• @mojo Yes it is basically a English translation of the Jewish Bible matched to the original 1611 King James translation. – BYE May 13 '14 at 15:58
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I would say the main thing to remember here when dealing with the Old Testament is that the wages for sin, no matter the sin according to God, was death. So I believe you answered your own question as to Why they were told to slay their brethren. That is was indeed to atone for the sins of the people. Now according to the passage I posted below it says that Moses declared that whomever was on the side of God was to come foward. So for all intents and purposes I'd say they volunteered. Perhaps they were the only ones grounded in their faith enough to shun the Golden Calf and refused to worship it. For whatever reason God chose them to bestow His wrath on the nation of Israel. The text doesn't really say why it was the sons of Levi.

"Now when Moses saw that the people were unrestrained (for Aaron had not restrained them, to their shame among their enemies), 26 then Moses stood in the entrance of the camp, and said, “Whoever is on the Lord’s side—come to me!” And all the sons of Levi gathered themselves together to him. 27 And he said to them, “Thus says the Lord God of Israel: ‘Let every man put his sword on his side, and go in and out from entrance to entrance throughout the camp, and let every man kill his brother, every man his companion, and every man his neighbor.’” 28 So the sons of Levi did according to the word of Moses. And about three thousand men of the people fell that day. 29 Then Moses said, “Consecrate yourselves today to the Lord, that He may bestow on you a blessing this day, for every man has opposed his son and his brother.”-Exodus 32 25-29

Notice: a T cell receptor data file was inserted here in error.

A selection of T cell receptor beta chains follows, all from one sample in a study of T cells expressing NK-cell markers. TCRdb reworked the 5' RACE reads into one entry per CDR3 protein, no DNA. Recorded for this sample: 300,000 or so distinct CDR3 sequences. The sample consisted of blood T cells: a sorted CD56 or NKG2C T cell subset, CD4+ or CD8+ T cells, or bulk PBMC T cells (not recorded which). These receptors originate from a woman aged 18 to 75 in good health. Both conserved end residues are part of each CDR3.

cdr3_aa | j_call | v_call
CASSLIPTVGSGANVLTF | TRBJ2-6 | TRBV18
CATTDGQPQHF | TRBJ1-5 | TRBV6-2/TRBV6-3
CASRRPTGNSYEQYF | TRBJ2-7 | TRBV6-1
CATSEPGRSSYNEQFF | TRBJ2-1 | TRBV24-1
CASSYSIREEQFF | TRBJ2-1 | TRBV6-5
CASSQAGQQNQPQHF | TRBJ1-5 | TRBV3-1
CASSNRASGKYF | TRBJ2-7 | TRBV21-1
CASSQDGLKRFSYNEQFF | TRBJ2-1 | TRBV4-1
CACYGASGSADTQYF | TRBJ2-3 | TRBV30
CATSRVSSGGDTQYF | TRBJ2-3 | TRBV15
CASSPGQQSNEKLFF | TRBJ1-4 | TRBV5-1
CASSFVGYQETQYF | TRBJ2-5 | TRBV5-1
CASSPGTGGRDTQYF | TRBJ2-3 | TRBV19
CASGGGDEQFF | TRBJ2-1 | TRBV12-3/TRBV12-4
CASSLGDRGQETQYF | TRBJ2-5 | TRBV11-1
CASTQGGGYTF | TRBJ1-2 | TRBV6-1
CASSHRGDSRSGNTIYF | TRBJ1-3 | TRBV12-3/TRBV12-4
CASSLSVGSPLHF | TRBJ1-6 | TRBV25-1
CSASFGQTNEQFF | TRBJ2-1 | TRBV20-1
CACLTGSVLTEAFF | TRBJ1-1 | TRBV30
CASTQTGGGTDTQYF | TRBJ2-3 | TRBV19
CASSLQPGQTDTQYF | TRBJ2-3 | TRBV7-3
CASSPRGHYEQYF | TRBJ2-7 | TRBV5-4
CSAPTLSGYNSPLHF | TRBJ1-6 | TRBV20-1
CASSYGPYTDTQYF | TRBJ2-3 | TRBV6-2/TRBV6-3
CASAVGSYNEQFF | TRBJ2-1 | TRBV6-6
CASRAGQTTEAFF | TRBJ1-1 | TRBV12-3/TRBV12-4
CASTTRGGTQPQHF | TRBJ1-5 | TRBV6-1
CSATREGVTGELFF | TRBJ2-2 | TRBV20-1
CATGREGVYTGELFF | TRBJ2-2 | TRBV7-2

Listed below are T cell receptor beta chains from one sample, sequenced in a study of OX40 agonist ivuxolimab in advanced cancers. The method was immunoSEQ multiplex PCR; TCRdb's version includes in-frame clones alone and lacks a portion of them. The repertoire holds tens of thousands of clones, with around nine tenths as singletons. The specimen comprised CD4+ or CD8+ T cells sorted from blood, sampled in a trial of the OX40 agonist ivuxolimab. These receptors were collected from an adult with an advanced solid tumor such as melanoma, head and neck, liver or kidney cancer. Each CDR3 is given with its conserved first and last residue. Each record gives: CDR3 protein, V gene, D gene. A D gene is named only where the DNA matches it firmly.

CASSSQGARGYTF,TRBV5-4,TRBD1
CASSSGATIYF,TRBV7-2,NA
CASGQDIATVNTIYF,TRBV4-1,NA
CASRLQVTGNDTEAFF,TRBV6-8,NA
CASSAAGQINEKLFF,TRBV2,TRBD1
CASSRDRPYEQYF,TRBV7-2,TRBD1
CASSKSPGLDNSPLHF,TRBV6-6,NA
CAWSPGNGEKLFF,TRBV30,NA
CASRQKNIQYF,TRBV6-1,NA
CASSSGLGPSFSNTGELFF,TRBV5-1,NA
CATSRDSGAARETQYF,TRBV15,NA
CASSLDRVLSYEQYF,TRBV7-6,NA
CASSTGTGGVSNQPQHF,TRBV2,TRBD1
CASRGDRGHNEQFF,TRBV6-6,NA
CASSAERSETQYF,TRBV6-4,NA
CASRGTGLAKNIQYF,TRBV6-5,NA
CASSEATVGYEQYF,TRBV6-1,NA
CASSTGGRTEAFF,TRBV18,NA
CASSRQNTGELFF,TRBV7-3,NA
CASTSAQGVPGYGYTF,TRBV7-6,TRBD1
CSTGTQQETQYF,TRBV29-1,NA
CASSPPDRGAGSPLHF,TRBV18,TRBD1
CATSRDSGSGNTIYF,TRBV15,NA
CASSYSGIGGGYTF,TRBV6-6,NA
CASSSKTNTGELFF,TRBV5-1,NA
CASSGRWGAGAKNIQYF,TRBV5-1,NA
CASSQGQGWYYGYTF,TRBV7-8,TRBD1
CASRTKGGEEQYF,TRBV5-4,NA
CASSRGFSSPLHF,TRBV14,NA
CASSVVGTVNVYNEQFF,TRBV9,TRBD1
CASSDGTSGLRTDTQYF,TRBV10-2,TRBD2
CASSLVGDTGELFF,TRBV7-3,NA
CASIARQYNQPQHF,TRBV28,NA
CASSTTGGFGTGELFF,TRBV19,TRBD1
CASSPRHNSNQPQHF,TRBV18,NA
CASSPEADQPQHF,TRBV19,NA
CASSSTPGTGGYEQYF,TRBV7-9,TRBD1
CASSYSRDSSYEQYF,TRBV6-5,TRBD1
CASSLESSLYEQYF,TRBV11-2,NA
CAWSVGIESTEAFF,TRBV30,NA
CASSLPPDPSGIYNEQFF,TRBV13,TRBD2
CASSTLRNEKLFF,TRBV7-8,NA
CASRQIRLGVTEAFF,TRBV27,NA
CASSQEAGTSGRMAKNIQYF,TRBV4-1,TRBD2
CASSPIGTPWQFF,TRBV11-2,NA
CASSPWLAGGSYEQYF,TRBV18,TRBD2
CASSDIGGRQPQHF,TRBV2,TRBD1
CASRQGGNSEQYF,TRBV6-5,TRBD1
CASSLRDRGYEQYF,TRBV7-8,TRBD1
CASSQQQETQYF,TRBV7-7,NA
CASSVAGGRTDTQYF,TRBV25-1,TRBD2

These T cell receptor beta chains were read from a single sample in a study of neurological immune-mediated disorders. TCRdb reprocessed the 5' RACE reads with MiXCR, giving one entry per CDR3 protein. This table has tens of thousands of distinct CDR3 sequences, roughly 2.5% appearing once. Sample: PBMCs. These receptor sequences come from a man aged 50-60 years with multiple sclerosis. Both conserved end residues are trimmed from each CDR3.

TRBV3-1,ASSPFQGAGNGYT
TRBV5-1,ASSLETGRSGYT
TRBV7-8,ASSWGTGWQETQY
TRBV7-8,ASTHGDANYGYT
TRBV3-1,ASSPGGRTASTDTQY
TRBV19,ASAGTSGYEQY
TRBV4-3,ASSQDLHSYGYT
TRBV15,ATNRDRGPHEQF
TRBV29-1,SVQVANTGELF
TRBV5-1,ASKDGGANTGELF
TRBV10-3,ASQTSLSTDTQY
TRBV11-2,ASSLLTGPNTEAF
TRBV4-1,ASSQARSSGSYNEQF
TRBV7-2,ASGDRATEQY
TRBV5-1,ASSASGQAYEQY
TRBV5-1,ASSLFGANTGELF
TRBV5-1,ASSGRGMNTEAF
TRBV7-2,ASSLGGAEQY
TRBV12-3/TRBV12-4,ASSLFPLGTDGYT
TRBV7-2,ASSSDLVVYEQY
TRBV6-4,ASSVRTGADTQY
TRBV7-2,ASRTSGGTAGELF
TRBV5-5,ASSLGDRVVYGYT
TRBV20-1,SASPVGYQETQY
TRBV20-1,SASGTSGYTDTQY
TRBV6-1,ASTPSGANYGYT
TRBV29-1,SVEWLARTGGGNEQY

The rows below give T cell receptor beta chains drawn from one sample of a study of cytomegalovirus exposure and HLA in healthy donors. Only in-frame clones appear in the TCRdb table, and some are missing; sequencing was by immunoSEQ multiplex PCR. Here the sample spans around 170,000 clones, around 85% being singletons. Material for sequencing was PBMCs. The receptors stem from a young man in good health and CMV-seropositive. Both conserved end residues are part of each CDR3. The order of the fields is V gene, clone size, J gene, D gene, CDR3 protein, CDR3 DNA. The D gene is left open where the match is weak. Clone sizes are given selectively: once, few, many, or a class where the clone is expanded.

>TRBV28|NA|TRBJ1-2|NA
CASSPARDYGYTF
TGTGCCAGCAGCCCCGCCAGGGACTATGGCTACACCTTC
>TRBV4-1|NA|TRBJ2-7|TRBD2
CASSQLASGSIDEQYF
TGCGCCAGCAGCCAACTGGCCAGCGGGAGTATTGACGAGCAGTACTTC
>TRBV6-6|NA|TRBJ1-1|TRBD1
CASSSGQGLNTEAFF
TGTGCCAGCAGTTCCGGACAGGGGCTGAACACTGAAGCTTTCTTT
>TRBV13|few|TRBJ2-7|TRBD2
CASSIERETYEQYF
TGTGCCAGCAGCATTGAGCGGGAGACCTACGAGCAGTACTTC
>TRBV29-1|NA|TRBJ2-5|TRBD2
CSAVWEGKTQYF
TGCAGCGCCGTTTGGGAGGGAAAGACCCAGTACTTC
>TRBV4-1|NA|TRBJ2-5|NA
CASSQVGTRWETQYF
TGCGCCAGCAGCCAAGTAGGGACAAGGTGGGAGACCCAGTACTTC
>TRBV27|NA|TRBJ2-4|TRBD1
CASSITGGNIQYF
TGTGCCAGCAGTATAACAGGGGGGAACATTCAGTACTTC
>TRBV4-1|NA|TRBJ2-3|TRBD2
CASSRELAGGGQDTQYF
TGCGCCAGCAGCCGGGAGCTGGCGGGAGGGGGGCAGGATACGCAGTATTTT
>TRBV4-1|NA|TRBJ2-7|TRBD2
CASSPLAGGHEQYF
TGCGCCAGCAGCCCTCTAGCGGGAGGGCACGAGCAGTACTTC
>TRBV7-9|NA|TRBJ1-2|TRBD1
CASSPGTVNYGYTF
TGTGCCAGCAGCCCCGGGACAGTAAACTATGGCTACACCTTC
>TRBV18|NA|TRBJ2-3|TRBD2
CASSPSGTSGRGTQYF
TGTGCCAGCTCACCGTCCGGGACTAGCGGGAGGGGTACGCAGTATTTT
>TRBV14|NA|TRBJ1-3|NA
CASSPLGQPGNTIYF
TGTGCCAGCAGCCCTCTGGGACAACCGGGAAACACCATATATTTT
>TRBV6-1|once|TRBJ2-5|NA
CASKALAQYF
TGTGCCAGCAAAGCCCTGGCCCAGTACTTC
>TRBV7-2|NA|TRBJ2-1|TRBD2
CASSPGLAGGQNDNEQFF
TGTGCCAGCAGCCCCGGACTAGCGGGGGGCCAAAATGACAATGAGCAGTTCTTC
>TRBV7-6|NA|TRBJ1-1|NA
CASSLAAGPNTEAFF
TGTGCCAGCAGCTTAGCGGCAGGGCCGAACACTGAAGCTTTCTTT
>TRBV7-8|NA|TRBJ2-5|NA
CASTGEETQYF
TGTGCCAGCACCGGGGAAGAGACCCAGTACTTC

On an interesting side note, the end of the passage has a vague reflection of what Christ would do and does in our society today. Christ or rather the belief in Christ divides households, tears relationships apart, and leads to persecution. Believers will always have the minority and thus be outcasted until the Lord's return.

Hope this helped, God Bless

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The golden calf represents our flesh, and the death of the corrupt Israelites is a warning about what will happen to us for eternity if we don't crucify our flesh.

1 Cor 10:1-13 (NIV) For I do not want you to be ignorant of the fact, brothers and sisters, that our ancestors were all under the cloud and that they all passed through the sea. 2 They were all baptized into Moses in the cloud and in the sea. 3 They all ate the same spiritual food 4 and drank the same spiritual drink; for they drank from the spiritual rock that accompanied them, and that rock was Christ. 5 Nevertheless, God was not pleased with most of them; their bodies were scattered in the wilderness.

6 Now these things occurred as examples to keep us from setting our hearts on evil things as they did. 7 Do not be idolaters, as some of them were; as it is written: “The people sat down to eat and drink and got up to indulge in revelry” (Ex 32:6). 8 We should not commit sexual immorality, as some of them did—and in one day twenty-three thousand of them died. 9 We should not test Christ, as some of them did—and were killed by snakes. 10 And do not grumble, as some of them did—and were killed by the destroying angel.

11 These things happened to them as examples and were written down as warnings for us, on whom the culmination of the ages has come. 12 So, if you think you are standing firm, be careful that you don’t fall! 13 No temptation has overtaken you except what is common to mankind. And God is faithful; he will not let you be tempted beyond what you can bear. But when you are tempted, he will also provide a way out so that you can endure it.